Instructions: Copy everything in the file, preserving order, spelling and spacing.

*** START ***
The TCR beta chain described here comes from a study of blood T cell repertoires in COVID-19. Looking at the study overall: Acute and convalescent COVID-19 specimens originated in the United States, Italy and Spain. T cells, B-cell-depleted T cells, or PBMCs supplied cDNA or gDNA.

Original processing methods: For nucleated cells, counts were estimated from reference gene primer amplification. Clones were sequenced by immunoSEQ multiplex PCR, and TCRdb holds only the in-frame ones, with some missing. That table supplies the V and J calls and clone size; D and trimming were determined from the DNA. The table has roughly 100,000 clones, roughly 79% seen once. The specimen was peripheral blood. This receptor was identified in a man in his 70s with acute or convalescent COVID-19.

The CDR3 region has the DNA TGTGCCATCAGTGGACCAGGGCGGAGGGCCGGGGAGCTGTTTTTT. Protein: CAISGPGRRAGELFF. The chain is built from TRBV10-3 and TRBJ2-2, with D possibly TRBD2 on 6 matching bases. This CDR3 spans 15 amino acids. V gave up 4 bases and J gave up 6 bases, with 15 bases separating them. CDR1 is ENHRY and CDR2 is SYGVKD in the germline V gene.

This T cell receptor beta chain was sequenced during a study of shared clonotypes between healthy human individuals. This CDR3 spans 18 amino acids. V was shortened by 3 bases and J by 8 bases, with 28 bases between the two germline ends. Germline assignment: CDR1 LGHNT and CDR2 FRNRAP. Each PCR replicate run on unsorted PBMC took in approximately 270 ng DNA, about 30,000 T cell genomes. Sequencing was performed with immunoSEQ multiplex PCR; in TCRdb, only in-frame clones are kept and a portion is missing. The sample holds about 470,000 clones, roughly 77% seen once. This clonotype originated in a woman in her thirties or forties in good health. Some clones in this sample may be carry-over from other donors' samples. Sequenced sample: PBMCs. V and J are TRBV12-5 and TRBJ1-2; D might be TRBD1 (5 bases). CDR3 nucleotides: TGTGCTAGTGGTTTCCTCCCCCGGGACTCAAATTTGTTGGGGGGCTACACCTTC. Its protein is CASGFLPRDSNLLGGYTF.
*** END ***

The TCR beta chain described here comes from a study of blood T cell repertoires in COVID-19. Looking at the study overall: Acute and convalescent COVID-19 specimens originated in the United States, Italy and Spain. T cells, B-cell-depleted T cells, or PBMCs supplied cDNA or gDNA.

Original processing methods: For nucleated cells, counts were estimated from reference gene primer amplification. Clones were sequenced by immunoSEQ multiplex PCR, and TCRdb holds only the in-frame ones, with some missing. That table supplies the V and J calls and clone size; D and trimming were determined from the DNA. The table has roughly 100,000 clones, roughly 79% seen once. The specimen was peripheral blood. This receptor was identified in a man in his 70s with acute or convalescent COVID-19.

The CDR3 region has the DNA TGTGCCATCAGTGGACCAGGGCGGAGGGCCGGGGAGCTGTTTTTT. Protein: CAISGPGRRAGELFF. The chain is built from TRBV10-3 and TRBJ2-2, with D possibly TRBD2 on 6 matching bases. This CDR3 spans 15 amino acids. V gave up 4 bases and J gave up 6 bases, with 15 bases separating them. CDR1 is ENHRY and CDR2 is SYGVKD in the germline V gene.

This T cell receptor beta chain was sequenced during a study of shared clonotypes between healthy human individuals. This CDR3 spans 18 amino acids. V was shortened by 3 bases and J by 8 bases, with 28 bases between the two germline ends. Germline assignment: CDR1 LGHNT and CDR2 FRNRAP. Each PCR replicate run on unsorted PBMC took in approximately 270 ng DNA, about 30,000 T cell genomes. Sequencing was performed with immunoSEQ multiplex PCR; in TCRdb, only in-frame clones are kept and a portion is missing. The sample holds about 470,000 clones, roughly 77% seen once. This clonotype originated in a woman in her thirties or forties in good health. Some clones in this sample may be carry-over from other donors' samples. Sequenced sample: PBMCs. V and J are TRBV12-5 and TRBJ1-2; D might be TRBD1 (5 bases). CDR3 nucleotides: TGTGCTAGTGGTTTCCTCCCCCGGGACTCAAATTTGTTGGGGGGCTACACCTTC. Its protein is CASGFLPRDSNLLGGYTF.